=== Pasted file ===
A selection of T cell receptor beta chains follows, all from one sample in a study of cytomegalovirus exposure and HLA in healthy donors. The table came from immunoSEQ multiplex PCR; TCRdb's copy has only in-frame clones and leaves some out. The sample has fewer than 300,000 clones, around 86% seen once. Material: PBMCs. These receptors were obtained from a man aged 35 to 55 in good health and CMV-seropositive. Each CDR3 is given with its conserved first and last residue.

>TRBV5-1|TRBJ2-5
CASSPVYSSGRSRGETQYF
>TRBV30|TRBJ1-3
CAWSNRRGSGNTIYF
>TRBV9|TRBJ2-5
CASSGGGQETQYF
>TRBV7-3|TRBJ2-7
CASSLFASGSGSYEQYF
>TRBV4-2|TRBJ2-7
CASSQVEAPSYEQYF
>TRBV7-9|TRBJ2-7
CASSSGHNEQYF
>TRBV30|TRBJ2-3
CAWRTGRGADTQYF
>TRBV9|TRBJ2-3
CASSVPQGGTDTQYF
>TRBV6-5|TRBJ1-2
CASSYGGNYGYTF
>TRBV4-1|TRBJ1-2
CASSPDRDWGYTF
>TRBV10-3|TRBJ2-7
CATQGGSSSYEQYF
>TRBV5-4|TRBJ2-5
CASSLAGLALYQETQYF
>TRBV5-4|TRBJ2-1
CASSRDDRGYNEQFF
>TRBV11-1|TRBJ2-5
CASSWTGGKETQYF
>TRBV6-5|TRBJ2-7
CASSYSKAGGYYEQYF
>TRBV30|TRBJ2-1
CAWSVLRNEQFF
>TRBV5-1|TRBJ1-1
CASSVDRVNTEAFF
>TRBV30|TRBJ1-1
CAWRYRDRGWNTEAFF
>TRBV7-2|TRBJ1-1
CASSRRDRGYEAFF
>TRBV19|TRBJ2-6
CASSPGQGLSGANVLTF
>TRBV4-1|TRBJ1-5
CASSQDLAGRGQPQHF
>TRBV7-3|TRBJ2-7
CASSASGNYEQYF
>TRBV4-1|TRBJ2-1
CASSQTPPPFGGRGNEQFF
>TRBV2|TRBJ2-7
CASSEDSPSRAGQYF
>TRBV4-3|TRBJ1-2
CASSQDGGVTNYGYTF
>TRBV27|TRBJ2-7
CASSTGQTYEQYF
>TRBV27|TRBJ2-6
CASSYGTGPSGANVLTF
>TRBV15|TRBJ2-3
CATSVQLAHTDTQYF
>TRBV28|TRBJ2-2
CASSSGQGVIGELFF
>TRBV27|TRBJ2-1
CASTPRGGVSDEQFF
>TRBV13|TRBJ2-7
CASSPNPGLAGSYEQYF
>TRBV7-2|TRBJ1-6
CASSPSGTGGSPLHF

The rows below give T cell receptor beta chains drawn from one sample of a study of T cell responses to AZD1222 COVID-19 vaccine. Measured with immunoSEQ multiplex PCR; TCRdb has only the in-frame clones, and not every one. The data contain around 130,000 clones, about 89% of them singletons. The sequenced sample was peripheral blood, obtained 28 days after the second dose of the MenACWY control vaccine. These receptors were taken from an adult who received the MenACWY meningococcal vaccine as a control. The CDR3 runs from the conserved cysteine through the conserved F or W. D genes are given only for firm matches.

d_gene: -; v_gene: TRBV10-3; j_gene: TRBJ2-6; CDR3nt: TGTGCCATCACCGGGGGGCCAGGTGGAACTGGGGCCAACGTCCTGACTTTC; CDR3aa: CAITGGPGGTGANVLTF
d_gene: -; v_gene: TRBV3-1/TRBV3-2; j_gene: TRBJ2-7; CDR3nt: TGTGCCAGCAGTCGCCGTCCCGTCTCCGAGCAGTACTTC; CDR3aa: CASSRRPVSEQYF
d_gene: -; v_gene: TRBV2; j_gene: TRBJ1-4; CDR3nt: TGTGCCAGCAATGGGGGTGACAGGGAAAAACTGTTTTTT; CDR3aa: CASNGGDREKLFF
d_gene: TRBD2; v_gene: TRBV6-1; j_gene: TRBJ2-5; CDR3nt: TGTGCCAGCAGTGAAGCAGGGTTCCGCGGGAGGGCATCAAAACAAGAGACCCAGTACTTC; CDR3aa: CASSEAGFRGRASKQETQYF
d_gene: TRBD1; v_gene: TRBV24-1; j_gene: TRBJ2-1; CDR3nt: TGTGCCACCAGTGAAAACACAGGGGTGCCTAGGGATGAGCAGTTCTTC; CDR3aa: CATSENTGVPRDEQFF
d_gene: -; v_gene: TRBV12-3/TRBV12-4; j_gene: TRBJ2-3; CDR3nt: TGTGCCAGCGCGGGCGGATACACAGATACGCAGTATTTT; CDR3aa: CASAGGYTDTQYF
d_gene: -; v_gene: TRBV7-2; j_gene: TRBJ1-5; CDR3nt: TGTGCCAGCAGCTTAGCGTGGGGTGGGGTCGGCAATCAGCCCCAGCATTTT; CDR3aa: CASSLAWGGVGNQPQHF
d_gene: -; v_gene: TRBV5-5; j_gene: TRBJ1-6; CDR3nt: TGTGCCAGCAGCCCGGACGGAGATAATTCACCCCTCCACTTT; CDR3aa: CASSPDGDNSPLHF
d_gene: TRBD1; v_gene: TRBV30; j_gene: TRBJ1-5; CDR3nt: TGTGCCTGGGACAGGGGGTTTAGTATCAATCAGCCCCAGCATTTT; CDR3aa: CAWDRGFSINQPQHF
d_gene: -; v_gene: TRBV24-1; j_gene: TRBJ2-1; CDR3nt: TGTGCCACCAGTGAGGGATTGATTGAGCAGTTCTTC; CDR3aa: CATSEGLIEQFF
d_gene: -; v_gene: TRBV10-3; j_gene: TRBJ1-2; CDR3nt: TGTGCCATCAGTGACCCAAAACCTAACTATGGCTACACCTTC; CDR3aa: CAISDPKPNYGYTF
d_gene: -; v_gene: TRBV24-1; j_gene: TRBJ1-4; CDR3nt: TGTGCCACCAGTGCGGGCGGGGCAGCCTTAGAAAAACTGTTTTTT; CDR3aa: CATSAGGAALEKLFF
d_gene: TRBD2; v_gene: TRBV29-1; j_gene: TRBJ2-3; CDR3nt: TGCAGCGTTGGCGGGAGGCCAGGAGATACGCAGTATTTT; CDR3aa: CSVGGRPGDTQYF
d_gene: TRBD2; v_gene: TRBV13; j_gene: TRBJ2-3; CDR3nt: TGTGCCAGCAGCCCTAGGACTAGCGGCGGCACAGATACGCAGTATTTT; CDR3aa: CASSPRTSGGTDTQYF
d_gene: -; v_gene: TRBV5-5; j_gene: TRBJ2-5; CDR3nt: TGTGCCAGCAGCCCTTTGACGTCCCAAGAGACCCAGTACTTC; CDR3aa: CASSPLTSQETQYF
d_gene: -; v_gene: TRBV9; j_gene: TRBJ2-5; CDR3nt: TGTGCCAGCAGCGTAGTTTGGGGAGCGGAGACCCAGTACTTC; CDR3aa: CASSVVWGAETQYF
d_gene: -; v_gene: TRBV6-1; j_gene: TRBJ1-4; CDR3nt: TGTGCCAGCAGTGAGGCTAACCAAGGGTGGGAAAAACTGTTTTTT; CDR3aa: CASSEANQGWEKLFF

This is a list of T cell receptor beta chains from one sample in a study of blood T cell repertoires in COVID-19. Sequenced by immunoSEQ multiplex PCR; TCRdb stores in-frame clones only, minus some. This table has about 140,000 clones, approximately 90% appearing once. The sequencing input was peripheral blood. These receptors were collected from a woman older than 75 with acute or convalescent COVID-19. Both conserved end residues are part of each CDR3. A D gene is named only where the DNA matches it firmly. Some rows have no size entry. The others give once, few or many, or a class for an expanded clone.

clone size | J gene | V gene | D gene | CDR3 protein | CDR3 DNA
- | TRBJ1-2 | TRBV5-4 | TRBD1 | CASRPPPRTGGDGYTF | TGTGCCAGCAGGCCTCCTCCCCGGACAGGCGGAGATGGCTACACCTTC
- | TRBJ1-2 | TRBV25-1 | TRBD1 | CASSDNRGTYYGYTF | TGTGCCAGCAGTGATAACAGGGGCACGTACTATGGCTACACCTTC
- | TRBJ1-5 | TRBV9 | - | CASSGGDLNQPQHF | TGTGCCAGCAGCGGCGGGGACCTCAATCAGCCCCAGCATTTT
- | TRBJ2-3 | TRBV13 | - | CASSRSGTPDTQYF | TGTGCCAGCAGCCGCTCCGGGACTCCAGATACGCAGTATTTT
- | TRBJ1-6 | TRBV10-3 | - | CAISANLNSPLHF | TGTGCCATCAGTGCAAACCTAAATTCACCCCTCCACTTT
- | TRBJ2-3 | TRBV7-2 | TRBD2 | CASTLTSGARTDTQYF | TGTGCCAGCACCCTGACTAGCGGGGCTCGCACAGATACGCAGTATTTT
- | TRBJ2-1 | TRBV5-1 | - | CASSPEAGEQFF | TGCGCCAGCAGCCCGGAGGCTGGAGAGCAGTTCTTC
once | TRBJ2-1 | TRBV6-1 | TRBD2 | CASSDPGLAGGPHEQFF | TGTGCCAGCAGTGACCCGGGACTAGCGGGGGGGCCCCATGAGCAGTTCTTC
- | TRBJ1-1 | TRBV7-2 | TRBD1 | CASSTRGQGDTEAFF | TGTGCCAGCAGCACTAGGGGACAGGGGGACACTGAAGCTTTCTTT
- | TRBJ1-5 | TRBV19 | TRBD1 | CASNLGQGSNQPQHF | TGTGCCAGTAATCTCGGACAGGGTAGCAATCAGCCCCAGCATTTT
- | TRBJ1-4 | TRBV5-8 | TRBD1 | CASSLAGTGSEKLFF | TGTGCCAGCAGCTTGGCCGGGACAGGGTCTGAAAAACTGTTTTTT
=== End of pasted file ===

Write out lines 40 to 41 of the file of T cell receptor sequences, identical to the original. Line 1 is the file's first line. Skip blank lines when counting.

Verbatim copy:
>TRBV19|TRBJ2-6
CASSPGQGLSGANVLTF